The 50-mile Loop Trail is one council vote away from beginning construction. The Park and Recreation Board last week approved a $5.7 million construction bid for the first phase of the project, which will pave a new trail just below White Rock Lake through what is now the Tenison Glen golf course. That course, as you’ll recall, will soon be reduced from 18 holes to 9 and turned into a nature preserve to follow the findings of the Samuell Grand Master Plan. The trail will run through it.
The Loop connects 39 miles of existing trail and creates a new stretch that will extend south into the Trinity Forest from near White Rock Lake. This is called the Trinity Forest Spine Trail, and the first phase splits off from the Santa Fe Trail, goes through Tenison, and concludes at Samuell Boulevard. The first construction piece will also include a spur at Highland Road just east of Tenison Park. The city has spent nearly $4 million on reconstructing Highland Road near the Forest Hills neighborhood, and the spur will tie into new cycling infrastructure there. The Dallas City Council is scheduled to vote on approving the construction bid during its June 9 meeting.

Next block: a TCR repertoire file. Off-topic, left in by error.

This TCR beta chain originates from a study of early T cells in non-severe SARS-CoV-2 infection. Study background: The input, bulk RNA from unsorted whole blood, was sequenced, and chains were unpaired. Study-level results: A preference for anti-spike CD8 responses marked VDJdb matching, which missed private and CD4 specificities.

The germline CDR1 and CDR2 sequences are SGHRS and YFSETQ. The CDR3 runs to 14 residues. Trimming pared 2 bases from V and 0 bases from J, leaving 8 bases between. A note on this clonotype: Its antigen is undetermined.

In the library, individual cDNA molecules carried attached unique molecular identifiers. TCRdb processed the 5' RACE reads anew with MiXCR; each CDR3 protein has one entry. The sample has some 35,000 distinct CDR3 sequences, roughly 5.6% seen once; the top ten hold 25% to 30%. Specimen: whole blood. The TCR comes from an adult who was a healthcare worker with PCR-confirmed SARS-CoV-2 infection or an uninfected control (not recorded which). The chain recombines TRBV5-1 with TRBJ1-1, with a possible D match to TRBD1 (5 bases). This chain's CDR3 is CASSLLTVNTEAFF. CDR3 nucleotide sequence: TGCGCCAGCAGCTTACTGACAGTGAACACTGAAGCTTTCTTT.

The second phase of the Trinity Spine will begin at Samuell and extends into southeast Dallas on its way to the Trinity Forest. It will stretch about nine miles. Philip Hiatt Haigh, the executive director of the Circuit Trail Conservancy, says construction will begin by July, pending council approval.
It’ll take between 12 and 18 months to finish. The conservancy will be finishing design and bidding out the other phases concurrently. If the project’s timing goes as planned, the second phase will begin construction in the second quarter of 2022.
And new funding sources are opening up new opportunities. Haigh wasn’t ready to detail specifics, but he said the Circuit Trail Conservancy is preparing to pursue federal infrastructure dollars to pay for an extension to the Lake June DART station, which is about 2.5 miles east of the Bonton neighborhood. The Loop had plans to connect to the Lawnview DART station further north, but this would allow another pedestrian connection with transit.
“We’re going after the infrastructure and transportation money and there aren’t many other projects that are applying for it in the same way,” Haigh said. “We qualified for a lot of stuff that something like Klyde Warren wouldn’t, because we’re connecting to transit.”
If all goes to plan, Haigh hopes to hold a groundbreaking for construction at the end of June.